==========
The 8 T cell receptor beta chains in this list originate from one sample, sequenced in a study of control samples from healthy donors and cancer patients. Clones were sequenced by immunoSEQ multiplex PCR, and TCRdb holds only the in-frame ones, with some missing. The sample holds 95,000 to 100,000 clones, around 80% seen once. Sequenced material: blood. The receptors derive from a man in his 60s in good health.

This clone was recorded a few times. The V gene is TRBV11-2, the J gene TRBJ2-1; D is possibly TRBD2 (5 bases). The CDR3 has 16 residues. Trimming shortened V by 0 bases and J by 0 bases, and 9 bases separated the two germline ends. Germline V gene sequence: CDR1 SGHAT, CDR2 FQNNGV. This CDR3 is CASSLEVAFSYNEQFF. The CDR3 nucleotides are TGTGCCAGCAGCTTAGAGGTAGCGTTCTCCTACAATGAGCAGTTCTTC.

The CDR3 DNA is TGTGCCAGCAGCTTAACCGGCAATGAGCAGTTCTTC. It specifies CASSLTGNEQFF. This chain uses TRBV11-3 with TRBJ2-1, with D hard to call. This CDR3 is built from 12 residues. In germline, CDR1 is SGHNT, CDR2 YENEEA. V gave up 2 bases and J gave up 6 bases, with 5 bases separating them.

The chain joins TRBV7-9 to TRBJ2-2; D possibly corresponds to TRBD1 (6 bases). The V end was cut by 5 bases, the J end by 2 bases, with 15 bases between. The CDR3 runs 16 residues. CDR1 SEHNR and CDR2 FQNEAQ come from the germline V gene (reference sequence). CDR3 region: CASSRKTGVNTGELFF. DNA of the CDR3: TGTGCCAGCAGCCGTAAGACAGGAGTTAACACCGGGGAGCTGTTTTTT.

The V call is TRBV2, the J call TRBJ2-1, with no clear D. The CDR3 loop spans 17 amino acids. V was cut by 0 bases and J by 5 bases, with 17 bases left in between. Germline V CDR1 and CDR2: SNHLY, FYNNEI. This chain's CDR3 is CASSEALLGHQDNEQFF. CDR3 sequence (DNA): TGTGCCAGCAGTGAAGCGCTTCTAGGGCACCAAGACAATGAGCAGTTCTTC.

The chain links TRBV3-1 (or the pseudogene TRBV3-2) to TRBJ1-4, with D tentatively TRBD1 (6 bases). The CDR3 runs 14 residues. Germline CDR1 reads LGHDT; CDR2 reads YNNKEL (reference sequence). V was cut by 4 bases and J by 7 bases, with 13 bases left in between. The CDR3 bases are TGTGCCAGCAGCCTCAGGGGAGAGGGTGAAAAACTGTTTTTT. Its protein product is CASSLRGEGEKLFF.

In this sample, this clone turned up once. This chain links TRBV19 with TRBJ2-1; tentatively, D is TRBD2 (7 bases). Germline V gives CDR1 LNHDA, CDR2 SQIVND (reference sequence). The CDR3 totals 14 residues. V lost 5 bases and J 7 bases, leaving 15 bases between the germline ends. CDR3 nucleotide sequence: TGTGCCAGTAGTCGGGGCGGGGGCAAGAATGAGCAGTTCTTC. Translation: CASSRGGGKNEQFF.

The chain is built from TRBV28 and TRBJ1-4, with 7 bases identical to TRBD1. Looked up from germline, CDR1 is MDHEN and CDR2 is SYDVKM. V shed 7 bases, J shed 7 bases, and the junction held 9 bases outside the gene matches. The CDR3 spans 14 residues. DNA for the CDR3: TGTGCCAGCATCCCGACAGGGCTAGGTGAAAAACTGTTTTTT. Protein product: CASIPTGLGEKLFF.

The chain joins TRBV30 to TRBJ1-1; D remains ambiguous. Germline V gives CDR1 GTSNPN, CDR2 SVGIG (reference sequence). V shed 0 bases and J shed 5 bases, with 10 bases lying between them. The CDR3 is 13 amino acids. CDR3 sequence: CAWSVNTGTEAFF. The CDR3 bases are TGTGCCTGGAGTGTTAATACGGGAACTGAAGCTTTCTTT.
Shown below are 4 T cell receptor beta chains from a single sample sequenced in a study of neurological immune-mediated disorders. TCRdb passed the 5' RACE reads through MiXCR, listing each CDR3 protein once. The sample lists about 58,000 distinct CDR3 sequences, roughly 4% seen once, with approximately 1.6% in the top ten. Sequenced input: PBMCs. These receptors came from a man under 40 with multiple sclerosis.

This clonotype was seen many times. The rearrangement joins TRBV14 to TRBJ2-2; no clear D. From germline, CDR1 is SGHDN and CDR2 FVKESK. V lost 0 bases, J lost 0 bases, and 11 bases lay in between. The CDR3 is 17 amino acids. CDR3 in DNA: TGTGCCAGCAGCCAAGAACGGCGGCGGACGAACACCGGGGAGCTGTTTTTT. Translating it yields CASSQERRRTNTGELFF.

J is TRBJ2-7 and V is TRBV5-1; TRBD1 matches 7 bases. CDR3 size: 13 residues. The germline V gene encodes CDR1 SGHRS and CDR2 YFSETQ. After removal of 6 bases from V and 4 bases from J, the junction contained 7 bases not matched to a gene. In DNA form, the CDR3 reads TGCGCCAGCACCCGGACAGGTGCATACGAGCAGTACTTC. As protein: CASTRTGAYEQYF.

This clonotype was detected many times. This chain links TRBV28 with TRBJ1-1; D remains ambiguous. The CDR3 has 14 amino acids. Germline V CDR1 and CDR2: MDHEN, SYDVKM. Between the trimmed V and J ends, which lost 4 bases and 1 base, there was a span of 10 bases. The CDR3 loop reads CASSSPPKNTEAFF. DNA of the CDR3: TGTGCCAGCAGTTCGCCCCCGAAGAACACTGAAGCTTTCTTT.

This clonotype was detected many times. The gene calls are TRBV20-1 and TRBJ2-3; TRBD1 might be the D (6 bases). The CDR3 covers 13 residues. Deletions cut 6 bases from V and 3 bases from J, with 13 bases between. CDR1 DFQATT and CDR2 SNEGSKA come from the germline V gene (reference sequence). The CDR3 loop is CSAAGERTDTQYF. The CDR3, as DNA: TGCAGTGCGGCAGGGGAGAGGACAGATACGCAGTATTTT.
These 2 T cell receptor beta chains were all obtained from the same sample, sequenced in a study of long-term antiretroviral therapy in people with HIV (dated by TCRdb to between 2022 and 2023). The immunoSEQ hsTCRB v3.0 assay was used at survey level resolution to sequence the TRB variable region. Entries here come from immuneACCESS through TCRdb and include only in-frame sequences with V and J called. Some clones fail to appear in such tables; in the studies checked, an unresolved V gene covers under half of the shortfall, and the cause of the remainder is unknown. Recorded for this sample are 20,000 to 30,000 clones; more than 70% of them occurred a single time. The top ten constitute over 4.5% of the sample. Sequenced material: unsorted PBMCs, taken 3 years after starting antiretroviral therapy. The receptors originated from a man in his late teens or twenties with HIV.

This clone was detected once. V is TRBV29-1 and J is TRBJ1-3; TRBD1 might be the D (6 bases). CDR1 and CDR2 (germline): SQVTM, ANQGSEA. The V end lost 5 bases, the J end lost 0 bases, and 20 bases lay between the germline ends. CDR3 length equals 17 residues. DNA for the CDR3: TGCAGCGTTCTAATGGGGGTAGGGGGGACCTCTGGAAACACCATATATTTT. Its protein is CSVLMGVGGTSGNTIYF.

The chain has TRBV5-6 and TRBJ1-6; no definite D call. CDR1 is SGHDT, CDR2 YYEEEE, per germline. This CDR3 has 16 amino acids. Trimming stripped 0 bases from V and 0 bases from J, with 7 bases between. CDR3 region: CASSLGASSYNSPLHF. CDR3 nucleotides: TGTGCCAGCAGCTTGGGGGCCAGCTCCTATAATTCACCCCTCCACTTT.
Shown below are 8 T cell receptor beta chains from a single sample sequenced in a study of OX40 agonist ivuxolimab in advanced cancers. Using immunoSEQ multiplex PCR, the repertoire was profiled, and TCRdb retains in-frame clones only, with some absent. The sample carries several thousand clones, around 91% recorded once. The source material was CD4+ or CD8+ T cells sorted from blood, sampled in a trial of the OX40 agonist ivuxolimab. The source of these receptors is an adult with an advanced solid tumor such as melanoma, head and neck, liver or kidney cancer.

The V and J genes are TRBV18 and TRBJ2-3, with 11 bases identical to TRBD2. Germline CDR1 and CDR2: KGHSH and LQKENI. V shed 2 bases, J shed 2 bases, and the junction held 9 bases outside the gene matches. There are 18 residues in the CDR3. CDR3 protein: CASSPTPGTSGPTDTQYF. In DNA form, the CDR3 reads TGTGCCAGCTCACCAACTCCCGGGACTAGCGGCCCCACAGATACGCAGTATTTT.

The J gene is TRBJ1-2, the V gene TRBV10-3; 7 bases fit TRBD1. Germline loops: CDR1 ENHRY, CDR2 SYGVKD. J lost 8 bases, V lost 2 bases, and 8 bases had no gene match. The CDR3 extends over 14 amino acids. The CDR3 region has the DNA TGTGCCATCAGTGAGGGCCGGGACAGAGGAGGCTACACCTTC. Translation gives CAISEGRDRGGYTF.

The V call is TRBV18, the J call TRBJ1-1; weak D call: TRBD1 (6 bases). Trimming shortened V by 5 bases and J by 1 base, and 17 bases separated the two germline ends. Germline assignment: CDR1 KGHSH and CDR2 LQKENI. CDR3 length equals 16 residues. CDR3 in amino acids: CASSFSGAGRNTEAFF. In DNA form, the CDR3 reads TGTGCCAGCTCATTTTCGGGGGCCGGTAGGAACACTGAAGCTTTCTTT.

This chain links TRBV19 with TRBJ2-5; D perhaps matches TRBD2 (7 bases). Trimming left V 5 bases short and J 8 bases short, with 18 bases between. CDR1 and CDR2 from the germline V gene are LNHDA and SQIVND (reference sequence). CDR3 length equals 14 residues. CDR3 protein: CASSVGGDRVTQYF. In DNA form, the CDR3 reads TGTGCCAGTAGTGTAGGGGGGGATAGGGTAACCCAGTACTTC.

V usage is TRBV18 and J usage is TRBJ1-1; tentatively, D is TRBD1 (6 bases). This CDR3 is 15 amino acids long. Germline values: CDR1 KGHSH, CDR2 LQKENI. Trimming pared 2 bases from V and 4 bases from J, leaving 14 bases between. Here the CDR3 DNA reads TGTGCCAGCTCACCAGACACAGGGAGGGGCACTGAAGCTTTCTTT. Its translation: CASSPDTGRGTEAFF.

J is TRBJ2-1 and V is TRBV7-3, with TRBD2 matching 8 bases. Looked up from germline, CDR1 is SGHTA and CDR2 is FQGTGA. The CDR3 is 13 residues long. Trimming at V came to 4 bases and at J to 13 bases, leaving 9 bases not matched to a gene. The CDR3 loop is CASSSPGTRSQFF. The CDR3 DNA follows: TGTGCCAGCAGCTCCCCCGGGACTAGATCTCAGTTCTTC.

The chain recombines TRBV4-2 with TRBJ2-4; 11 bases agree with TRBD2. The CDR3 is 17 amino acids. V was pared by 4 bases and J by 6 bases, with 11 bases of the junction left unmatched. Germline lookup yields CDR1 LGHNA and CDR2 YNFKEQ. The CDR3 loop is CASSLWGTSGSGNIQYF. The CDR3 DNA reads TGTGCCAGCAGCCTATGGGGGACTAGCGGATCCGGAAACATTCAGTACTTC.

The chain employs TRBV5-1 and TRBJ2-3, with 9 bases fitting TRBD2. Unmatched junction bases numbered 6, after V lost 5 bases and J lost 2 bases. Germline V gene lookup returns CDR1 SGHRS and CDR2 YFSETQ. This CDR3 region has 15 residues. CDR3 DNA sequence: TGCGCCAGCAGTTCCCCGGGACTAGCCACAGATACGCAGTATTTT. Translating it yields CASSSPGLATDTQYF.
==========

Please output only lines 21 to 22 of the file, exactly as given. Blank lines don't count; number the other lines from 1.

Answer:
The V call is TRBV18, the J call TRBJ1-1; weak D call: TRBD1 (6 bases). Trimming shortened V by 5 bases and J by 1 base, and 17 bases separated the two germline ends. Germline assignment: CDR1 KGHSH and CDR2 LQKENI. CDR3 length equals 16 residues. CDR3 in amino acids: CASSFSGAGRNTEAFF. In DNA form, the CDR3 reads TGTGCCAGCTCATTTTCGGGGGCCGGTAGGAACACTGAAGCTTTCTTT.

This chain links TRBV19 with TRBJ2-5; D perhaps matches TRBD2 (7 bases). Trimming left V 5 bases short and J 8 bases short, with 18 bases between. CDR1 and CDR2 from the germline V gene are LNHDA and SQIVND (reference sequence). CDR3 length equals 14 residues. CDR3 protein: CASSVGGDRVTQYF. In DNA form, the CDR3 reads TGTGCCAGTAGTGTAGGGGGGGATAGGGTAACCCAGTACTTC.